1. Know Your Worth

This is the first measure you need to identify before factoring in the cost of living differences. In my opinion, your worth is not based on how much debt you have, whether or not your spouse works, or how many kids you have. Your worth is based solely on what YOU can bring to the table. Sure those other factors may cause you to make different decisions when it comes to finding the right job, but having more responsibility on your plate means you need to bring more to the table if you want to be worth more to an organization that is willing to hire you.

Education, years of experience, the quality of experience you have had in the past, staff you have overseen, ability to relate and connect with people, and other competencies are all factors that organizations will look at when factoring your worth. Knowing the results of some of these factors will help you (and the organization) determine what you are worth paying.

  1. Moving Up

I always receive questions from candidates I speak to about whether it is alright to move up in salary when transitioning from one place to the next. We always need to check our heart on this before diving into justifying it to ourselves, but in short I believe the answer is yes. Many organizations are not actively keeping up with inflation year to year in giving their employees raises, so use this transition as an opportunity to correct your worth with how inflation has grown.

Our number one ministry we are called to take care of is our families, so as long as our increase is in line with what we believe our worth is and how inflation has affected that worth, then I believe our hearts are in the right place when asking for this increase. Remember, 1 Timothy 6:10 says “For the LOVE of money is a root of all kinds of evil…”, not money in itself.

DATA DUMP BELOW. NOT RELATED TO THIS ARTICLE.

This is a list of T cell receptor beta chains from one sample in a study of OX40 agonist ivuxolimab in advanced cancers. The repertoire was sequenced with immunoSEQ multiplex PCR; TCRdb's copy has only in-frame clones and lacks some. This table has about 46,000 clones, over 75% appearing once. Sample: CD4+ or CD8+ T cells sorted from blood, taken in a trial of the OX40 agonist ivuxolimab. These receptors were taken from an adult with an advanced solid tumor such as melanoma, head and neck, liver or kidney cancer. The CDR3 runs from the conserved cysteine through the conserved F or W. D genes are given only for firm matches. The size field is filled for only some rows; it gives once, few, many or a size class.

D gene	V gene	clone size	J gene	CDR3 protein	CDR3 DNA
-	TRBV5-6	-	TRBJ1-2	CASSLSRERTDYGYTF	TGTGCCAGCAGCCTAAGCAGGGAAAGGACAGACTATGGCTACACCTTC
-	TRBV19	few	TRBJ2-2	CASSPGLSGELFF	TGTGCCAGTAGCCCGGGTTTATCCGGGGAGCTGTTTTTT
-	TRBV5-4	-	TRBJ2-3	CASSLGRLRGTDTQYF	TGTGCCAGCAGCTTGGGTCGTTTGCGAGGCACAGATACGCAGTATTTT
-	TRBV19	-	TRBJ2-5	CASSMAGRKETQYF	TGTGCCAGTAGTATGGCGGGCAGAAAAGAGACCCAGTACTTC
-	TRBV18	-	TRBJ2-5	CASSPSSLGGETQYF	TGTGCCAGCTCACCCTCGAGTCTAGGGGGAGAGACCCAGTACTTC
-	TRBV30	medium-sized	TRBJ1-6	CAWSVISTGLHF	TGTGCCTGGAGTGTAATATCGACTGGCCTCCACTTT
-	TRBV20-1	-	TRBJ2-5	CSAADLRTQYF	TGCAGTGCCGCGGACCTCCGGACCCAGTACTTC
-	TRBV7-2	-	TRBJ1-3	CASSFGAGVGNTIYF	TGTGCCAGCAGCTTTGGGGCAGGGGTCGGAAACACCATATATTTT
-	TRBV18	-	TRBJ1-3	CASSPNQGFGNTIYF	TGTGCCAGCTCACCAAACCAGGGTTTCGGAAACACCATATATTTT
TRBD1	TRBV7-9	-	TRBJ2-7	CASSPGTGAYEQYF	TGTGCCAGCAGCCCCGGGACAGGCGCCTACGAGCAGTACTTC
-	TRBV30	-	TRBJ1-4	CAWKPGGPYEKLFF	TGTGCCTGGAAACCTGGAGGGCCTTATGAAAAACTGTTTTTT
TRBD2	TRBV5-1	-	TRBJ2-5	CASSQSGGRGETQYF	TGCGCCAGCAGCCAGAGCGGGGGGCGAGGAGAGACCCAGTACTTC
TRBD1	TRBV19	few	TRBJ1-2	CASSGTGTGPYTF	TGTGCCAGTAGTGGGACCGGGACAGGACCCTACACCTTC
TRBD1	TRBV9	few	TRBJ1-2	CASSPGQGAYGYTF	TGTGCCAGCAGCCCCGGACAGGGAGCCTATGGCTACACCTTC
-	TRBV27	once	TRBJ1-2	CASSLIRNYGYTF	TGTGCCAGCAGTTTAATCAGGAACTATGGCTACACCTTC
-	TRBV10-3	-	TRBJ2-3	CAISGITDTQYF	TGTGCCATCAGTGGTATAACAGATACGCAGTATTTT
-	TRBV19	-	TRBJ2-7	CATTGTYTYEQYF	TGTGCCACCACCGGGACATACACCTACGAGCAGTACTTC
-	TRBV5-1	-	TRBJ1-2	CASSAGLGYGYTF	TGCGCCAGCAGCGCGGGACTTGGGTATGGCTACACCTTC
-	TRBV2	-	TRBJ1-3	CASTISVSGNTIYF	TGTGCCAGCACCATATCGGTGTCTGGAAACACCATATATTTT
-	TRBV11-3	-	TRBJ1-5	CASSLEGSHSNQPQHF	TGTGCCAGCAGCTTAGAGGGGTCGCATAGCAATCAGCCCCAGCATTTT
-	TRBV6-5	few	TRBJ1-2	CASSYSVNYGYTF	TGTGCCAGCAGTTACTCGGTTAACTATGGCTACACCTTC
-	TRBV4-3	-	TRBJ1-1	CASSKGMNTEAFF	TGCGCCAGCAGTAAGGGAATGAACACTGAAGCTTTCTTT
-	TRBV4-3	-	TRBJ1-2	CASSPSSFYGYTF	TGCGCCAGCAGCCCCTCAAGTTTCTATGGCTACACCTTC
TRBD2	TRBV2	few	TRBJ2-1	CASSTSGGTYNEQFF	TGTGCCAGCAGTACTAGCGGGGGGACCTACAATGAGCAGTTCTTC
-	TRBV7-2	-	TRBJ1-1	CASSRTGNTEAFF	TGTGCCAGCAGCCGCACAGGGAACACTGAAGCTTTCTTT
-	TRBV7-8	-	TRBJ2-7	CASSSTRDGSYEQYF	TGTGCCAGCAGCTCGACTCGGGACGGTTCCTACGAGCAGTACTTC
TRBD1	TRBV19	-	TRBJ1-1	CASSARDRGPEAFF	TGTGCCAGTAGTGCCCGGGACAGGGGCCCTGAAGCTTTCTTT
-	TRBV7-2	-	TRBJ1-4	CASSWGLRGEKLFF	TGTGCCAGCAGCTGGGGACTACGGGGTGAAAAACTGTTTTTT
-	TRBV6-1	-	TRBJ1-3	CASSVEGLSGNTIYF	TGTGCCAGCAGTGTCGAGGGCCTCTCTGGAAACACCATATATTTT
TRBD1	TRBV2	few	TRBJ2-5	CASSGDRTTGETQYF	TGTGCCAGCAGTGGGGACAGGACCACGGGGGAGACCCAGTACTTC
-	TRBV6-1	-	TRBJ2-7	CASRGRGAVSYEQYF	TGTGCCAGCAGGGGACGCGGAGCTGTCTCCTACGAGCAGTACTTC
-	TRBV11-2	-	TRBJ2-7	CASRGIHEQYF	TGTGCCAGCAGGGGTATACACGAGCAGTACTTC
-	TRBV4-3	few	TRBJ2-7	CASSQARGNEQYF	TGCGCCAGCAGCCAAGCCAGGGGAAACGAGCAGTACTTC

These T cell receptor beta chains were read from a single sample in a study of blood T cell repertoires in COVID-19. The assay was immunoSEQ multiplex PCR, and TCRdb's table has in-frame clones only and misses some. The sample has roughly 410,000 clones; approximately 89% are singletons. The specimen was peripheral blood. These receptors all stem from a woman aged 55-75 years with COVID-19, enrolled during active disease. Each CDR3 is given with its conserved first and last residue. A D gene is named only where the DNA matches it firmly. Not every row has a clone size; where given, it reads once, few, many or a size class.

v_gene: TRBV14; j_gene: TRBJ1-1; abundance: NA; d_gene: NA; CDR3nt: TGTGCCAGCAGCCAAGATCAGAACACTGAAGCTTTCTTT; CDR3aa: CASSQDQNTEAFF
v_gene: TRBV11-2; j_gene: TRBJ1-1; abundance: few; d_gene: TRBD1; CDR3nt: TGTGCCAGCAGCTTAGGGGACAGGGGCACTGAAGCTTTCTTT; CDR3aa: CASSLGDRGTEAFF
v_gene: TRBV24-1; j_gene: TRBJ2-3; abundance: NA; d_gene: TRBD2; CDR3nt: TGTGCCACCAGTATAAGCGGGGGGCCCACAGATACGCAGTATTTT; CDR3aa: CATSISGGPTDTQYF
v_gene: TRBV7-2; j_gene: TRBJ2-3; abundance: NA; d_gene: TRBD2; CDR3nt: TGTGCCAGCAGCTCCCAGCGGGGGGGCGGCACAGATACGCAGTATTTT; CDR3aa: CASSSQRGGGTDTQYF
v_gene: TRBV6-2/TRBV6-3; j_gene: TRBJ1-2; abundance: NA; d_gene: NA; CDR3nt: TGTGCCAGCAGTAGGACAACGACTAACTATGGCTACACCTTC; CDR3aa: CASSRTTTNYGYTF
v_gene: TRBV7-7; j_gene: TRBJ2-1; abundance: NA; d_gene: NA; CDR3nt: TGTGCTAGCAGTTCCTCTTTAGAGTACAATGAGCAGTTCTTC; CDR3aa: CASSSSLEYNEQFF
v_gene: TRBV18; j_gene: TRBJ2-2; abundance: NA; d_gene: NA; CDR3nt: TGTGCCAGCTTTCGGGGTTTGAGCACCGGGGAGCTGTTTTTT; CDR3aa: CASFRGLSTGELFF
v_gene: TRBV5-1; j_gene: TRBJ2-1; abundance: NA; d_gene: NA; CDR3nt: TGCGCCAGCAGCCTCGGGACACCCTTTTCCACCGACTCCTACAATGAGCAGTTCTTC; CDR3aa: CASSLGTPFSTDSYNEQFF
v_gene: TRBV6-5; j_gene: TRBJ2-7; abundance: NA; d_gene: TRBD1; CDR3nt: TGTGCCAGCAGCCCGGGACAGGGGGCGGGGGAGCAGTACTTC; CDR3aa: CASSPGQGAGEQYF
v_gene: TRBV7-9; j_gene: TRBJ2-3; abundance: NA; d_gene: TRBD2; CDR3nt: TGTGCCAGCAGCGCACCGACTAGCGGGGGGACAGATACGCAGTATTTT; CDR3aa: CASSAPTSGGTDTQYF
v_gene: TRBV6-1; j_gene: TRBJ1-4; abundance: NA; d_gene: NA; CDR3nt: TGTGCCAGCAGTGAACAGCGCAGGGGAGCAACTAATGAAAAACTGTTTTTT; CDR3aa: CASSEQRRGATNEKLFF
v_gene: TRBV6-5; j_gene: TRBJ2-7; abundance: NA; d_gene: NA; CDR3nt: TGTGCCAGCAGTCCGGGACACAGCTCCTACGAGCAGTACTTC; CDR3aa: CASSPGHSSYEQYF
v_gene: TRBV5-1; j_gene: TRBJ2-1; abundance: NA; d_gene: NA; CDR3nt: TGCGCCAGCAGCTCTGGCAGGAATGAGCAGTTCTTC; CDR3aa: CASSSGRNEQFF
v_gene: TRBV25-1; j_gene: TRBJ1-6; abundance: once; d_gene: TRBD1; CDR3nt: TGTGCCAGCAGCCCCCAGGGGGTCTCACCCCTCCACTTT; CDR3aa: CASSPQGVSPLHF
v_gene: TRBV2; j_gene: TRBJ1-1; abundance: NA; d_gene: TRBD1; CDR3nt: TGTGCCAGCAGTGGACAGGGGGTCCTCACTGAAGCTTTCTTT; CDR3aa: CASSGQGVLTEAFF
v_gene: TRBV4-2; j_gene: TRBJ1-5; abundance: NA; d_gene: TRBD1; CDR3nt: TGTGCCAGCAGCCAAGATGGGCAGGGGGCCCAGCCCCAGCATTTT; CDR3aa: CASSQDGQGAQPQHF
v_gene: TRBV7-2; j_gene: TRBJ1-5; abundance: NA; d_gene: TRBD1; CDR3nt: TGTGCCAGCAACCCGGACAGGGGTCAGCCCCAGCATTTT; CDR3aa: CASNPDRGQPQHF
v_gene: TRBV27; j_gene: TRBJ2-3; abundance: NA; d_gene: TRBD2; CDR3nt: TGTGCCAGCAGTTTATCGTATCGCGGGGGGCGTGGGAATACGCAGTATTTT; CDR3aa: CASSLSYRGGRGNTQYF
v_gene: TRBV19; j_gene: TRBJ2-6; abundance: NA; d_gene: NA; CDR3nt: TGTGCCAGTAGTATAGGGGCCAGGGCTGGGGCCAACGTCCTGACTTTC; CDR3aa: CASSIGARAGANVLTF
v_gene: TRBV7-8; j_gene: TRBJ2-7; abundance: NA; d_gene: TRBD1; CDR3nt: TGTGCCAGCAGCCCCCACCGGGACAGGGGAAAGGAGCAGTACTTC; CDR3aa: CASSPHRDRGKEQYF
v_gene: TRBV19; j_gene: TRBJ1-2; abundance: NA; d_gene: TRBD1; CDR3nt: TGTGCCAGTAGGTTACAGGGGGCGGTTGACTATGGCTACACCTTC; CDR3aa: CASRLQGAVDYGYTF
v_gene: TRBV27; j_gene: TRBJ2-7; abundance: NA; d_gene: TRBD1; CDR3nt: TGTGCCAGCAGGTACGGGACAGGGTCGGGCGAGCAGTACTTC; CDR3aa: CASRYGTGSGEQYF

1. Cost of Living Differences

Finally, this is the final factor in determining what salary number to present to the organization you are applying for. There are typically two different scenarios you will find yourself in. One, you are moving from a higher cost of living area to a lower cost of living area, or vice versa. Both can be difficult pills to swallow!

Housing costs are the largest factor in the cost differences, which often is driven by…you guessed it…location location location! If you are moving from Elkhart, IN to Miami, FL where the cost of living difference is around 53%, you can’t always expect a 53% increase in salary, because part of what you are “paying for” is the benefit of the location. Now you might look at that difference and say a 30% increase in salary is more reasonable, but maybe you’d need to find a house 20 minutes from your organization instead of 5 to expand your housing search.

I believe that the hardest move to make is from a higher cost of living area to a lower area. Making $80k in a city like Houston and a similar position in Canton, OH is going to equate to around $62k for a lateral move. However the same $400k house in Houston may translate to $250k in Canton, which is a HUGE difference and may actually give you more room in your budget after paying your mortgage. These are all factors to consider!

  1. Calculating Tools

The best tools I use to come up with some of these calculations are very simple to use. The first place I like to go to is to give me a general idea of the cost of living differences. The site allows you to put in your current city, future city, and current salary to give you a rough estimate of what your current salary should laterally translate to in your future city.

Zillow is the next place I go to. I always try to cross reference what is telling me the median home cost is with the actual types of homes I would consider purchasing through Zillow. Make sure those numbers align and adjust your cost of living differences as needed, though make sure your calculations are all lateral! Again, you’re not worth more because you want a larger house! is the final resource I typically use. This is one of the most robust tools because it calculates many factors, including the church specific position you are applying for. It does require a subscription, but many churches subscribe to this resource as well as search firms. If you become a Froot Group candidate, I would be more than happy to run a free report through for you!

Written by: Alex Purtell

Alex is a co-founder of Froot Group, a church staffing company, and a worship pastor at Lifepoint Church in Lewis Center, OH.